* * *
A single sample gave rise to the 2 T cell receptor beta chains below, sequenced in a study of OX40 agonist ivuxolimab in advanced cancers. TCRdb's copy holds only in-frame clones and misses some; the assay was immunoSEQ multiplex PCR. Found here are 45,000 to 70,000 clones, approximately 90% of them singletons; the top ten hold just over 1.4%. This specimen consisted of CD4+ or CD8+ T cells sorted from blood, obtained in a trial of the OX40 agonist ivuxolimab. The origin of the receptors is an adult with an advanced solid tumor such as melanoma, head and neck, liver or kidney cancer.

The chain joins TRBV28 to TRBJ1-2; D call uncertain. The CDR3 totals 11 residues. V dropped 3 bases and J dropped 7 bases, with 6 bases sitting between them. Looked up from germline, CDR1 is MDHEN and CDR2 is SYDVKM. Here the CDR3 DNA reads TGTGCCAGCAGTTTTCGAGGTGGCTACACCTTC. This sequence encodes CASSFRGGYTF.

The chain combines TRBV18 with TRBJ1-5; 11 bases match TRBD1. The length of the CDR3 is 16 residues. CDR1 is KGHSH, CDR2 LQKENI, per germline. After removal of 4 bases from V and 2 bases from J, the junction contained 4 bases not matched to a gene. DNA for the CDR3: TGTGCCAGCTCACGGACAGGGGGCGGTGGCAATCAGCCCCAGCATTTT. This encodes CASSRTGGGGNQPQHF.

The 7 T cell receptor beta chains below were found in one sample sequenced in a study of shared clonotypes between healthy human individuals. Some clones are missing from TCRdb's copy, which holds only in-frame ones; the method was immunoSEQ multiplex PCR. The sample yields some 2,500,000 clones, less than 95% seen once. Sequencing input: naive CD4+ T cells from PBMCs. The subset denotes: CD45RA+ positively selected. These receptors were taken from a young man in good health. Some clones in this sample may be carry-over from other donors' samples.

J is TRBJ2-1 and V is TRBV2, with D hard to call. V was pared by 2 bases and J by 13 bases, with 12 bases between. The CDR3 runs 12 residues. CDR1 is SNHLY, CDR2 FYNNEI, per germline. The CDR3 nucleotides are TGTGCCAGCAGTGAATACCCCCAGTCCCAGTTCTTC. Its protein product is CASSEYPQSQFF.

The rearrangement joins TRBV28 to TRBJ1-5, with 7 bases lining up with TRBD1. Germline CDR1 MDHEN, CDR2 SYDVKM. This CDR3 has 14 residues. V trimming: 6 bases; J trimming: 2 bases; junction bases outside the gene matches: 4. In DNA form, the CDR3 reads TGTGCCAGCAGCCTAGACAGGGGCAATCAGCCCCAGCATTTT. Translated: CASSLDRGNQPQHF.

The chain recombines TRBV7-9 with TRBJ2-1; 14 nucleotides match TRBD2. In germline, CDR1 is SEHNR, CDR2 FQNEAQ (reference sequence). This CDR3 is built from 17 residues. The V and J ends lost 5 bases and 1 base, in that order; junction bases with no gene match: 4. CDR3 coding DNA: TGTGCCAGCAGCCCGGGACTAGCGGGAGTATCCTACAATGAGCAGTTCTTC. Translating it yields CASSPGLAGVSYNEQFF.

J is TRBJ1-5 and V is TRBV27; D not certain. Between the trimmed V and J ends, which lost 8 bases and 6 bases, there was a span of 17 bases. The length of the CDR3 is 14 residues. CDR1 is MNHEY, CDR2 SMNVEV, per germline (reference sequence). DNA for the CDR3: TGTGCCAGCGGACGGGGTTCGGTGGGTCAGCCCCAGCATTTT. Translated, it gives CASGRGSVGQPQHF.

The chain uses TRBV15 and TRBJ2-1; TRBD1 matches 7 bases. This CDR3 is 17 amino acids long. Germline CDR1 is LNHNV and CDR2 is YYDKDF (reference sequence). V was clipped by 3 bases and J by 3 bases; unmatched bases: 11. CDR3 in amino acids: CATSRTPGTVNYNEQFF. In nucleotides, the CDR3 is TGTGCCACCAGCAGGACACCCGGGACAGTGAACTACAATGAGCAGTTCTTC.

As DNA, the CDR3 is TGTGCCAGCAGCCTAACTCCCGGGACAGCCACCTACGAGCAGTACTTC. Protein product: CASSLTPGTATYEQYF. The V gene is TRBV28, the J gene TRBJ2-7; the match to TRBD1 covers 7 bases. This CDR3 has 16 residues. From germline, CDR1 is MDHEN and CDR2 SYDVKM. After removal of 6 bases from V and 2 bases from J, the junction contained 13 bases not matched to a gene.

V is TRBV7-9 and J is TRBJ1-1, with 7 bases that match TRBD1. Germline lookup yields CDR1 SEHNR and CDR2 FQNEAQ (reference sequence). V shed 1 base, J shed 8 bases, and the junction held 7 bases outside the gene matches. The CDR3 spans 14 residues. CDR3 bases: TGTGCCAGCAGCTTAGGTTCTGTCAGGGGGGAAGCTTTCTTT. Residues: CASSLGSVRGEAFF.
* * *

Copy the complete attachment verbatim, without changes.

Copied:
A single sample gave rise to the 2 T cell receptor beta chains below, sequenced in a study of OX40 agonist ivuxolimab in advanced cancers. TCRdb's copy holds only in-frame clones and misses some; the assay was immunoSEQ multiplex PCR. Found here are 45,000 to 70,000 clones, approximately 90% of them singletons; the top ten hold just over 1.4%. This specimen consisted of CD4+ or CD8+ T cells sorted from blood, obtained in a trial of the OX40 agonist ivuxolimab. The origin of the receptors is an adult with an advanced solid tumor such as melanoma, head and neck, liver or kidney cancer.

The chain joins TRBV28 to TRBJ1-2; D call uncertain. The CDR3 totals 11 residues. V dropped 3 bases and J dropped 7 bases, with 6 bases sitting between them. Looked up from germline, CDR1 is MDHEN and CDR2 is SYDVKM. Here the CDR3 DNA reads TGTGCCAGCAGTTTTCGAGGTGGCTACACCTTC. This sequence encodes CASSFRGGYTF.

The chain combines TRBV18 with TRBJ1-5; 11 bases match TRBD1. The length of the CDR3 is 16 residues. CDR1 is KGHSH, CDR2 LQKENI, per germline. After removal of 4 bases from V and 2 bases from J, the junction contained 4 bases not matched to a gene. DNA for the CDR3: TGTGCCAGCTCACGGACAGGGGGCGGTGGCAATCAGCCCCAGCATTTT. This encodes CASSRTGGGGNQPQHF.

The 7 T cell receptor beta chains below were found in one sample sequenced in a study of shared clonotypes between healthy human individuals. Some clones are missing from TCRdb's copy, which holds only in-frame ones; the method was immunoSEQ multiplex PCR. The sample yields some 2,500,000 clones, less than 95% seen once. Sequencing input: naive CD4+ T cells from PBMCs. The subset denotes: CD45RA+ positively selected. These receptors were taken from a young man in good health. Some clones in this sample may be carry-over from other donors' samples.

J is TRBJ2-1 and V is TRBV2, with D hard to call. V was pared by 2 bases and J by 13 bases, with 12 bases between. The CDR3 runs 12 residues. CDR1 is SNHLY, CDR2 FYNNEI, per germline. The CDR3 nucleotides are TGTGCCAGCAGTGAATACCCCCAGTCCCAGTTCTTC. Its protein product is CASSEYPQSQFF.

The rearrangement joins TRBV28 to TRBJ1-5, with 7 bases lining up with TRBD1. Germline CDR1 MDHEN, CDR2 SYDVKM. This CDR3 has 14 residues. V trimming: 6 bases; J trimming: 2 bases; junction bases outside the gene matches: 4. In DNA form, the CDR3 reads TGTGCCAGCAGCCTAGACAGGGGCAATCAGCCCCAGCATTTT. Translated: CASSLDRGNQPQHF.

The chain recombines TRBV7-9 with TRBJ2-1; 14 nucleotides match TRBD2. In germline, CDR1 is SEHNR, CDR2 FQNEAQ (reference sequence). This CDR3 is built from 17 residues. The V and J ends lost 5 bases and 1 base, in that order; junction bases with no gene match: 4. CDR3 coding DNA: TGTGCCAGCAGCCCGGGACTAGCGGGAGTATCCTACAATGAGCAGTTCTTC. Translating it yields CASSPGLAGVSYNEQFF.

J is TRBJ1-5 and V is TRBV27; D not certain. Between the trimmed V and J ends, which lost 8 bases and 6 bases, there was a span of 17 bases. The length of the CDR3 is 14 residues. CDR1 is MNHEY, CDR2 SMNVEV, per germline (reference sequence). DNA for the CDR3: TGTGCCAGCGGACGGGGTTCGGTGGGTCAGCCCCAGCATTTT. Translated, it gives CASGRGSVGQPQHF.

The chain uses TRBV15 and TRBJ2-1; TRBD1 matches 7 bases. This CDR3 is 17 amino acids long. Germline CDR1 is LNHNV and CDR2 is YYDKDF (reference sequence). V was clipped by 3 bases and J by 3 bases; unmatched bases: 11. CDR3 in amino acids: CATSRTPGTVNYNEQFF. In nucleotides, the CDR3 is TGTGCCACCAGCAGGACACCCGGGACAGTGAACTACAATGAGCAGTTCTTC.

As DNA, the CDR3 is TGTGCCAGCAGCCTAACTCCCGGGACAGCCACCTACGAGCAGTACTTC. Protein product: CASSLTPGTATYEQYF. The V gene is TRBV28, the J gene TRBJ2-7; the match to TRBD1 covers 7 bases. This CDR3 has 16 residues. From germline, CDR1 is MDHEN and CDR2 SYDVKM. After removal of 6 bases from V and 2 bases from J, the junction contained 13 bases not matched to a gene.

V is TRBV7-9 and J is TRBJ1-1, with 7 bases that match TRBD1. Germline lookup yields CDR1 SEHNR and CDR2 FQNEAQ (reference sequence). V shed 1 base, J shed 8 bases, and the junction held 7 bases outside the gene matches. The CDR3 spans 14 residues. CDR3 bases: TGTGCCAGCAGCTTAGGTTCTGTCAGGGGGGAAGCTTTCTTT. Residues: CASSLGSVRGEAFF.